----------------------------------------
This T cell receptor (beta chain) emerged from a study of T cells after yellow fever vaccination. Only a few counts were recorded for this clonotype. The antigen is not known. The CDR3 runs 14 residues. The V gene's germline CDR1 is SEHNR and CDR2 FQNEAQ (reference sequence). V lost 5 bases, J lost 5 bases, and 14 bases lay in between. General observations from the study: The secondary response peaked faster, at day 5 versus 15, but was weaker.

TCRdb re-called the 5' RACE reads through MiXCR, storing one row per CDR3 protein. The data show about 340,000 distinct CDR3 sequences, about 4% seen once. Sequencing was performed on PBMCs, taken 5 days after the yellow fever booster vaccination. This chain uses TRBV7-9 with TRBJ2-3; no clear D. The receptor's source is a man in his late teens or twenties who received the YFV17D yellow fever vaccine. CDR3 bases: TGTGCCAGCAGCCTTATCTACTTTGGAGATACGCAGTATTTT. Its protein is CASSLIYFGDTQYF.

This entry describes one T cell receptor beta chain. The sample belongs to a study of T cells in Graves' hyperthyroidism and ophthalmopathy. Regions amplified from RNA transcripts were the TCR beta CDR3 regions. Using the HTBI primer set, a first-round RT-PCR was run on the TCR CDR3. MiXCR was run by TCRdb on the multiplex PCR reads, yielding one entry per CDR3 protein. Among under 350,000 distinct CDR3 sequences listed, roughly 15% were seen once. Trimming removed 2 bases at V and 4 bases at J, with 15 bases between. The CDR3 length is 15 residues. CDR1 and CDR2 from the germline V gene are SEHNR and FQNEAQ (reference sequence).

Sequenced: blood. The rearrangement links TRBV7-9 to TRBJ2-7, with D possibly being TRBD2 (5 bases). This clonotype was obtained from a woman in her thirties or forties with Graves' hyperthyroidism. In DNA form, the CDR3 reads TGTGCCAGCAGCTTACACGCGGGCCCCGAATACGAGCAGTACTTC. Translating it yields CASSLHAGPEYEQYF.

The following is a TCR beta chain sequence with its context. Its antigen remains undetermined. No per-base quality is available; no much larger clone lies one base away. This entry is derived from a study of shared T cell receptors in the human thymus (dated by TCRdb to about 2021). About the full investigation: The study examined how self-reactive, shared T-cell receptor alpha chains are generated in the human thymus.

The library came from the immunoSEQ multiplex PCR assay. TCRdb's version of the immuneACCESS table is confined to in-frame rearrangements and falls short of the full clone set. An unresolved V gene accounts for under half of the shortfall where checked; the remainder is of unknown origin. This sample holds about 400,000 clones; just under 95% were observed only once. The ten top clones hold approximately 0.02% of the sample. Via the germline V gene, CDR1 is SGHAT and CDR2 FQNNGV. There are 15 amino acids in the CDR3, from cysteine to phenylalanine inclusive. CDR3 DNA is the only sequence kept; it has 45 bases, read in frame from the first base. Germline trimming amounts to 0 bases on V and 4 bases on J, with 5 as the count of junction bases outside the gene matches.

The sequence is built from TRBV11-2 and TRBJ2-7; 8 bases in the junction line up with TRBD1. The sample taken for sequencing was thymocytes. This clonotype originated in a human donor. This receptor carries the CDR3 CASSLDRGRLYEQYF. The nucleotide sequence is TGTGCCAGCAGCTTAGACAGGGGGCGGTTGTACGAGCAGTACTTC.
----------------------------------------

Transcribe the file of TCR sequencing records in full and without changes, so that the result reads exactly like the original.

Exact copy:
This T cell receptor (beta chain) emerged from a study of T cells after yellow fever vaccination. Only a few counts were recorded for this clonotype. The antigen is not known. The CDR3 runs 14 residues. The V gene's germline CDR1 is SEHNR and CDR2 FQNEAQ (reference sequence). V lost 5 bases, J lost 5 bases, and 14 bases lay in between. General observations from the study: The secondary response peaked faster, at day 5 versus 15, but was weaker.

TCRdb re-called the 5' RACE reads through MiXCR, storing one row per CDR3 protein. The data show about 340,000 distinct CDR3 sequences, about 4% seen once. Sequencing was performed on PBMCs, taken 5 days after the yellow fever booster vaccination. This chain uses TRBV7-9 with TRBJ2-3; no clear D. The receptor's source is a man in his late teens or twenties who received the YFV17D yellow fever vaccine. CDR3 bases: TGTGCCAGCAGCCTTATCTACTTTGGAGATACGCAGTATTTT. Its protein is CASSLIYFGDTQYF.

This entry describes one T cell receptor beta chain. The sample belongs to a study of T cells in Graves' hyperthyroidism and ophthalmopathy. Regions amplified from RNA transcripts were the TCR beta CDR3 regions. Using the HTBI primer set, a first-round RT-PCR was run on the TCR CDR3. MiXCR was run by TCRdb on the multiplex PCR reads, yielding one entry per CDR3 protein. Among under 350,000 distinct CDR3 sequences listed, roughly 15% were seen once. Trimming removed 2 bases at V and 4 bases at J, with 15 bases between. The CDR3 length is 15 residues. CDR1 and CDR2 from the germline V gene are SEHNR and FQNEAQ (reference sequence).

Sequenced: blood. The rearrangement links TRBV7-9 to TRBJ2-7, with D possibly being TRBD2 (5 bases). This clonotype was obtained from a woman in her thirties or forties with Graves' hyperthyroidism. In DNA form, the CDR3 reads TGTGCCAGCAGCTTACACGCGGGCCCCGAATACGAGCAGTACTTC. Translating it yields CASSLHAGPEYEQYF.

The following is a TCR beta chain sequence with its context. Its antigen remains undetermined. No per-base quality is available; no much larger clone lies one base away. This entry is derived from a study of shared T cell receptors in the human thymus (dated by TCRdb to about 2021). About the full investigation: The study examined how self-reactive, shared T-cell receptor alpha chains are generated in the human thymus.

The library came from the immunoSEQ multiplex PCR assay. TCRdb's version of the immuneACCESS table is confined to in-frame rearrangements and falls short of the full clone set. An unresolved V gene accounts for under half of the shortfall where checked; the remainder is of unknown origin. This sample holds about 400,000 clones; just under 95% were observed only once. The ten top clones hold approximately 0.02% of the sample. Via the germline V gene, CDR1 is SGHAT and CDR2 FQNNGV. There are 15 amino acids in the CDR3, from cysteine to phenylalanine inclusive. CDR3 DNA is the only sequence kept; it has 45 bases, read in frame from the first base. Germline trimming amounts to 0 bases on V and 4 bases on J, with 5 as the count of junction bases outside the gene matches.

The sequence is built from TRBV11-2 and TRBJ2-7; 8 bases in the junction line up with TRBD1. The sample taken for sequencing was thymocytes. This clonotype originated in a human donor. This receptor carries the CDR3 CASSLDRGRLYEQYF. The nucleotide sequence is TGTGCCAGCAGCTTAGACAGGGGGCGGTTGTACGAGCAGTACTTC.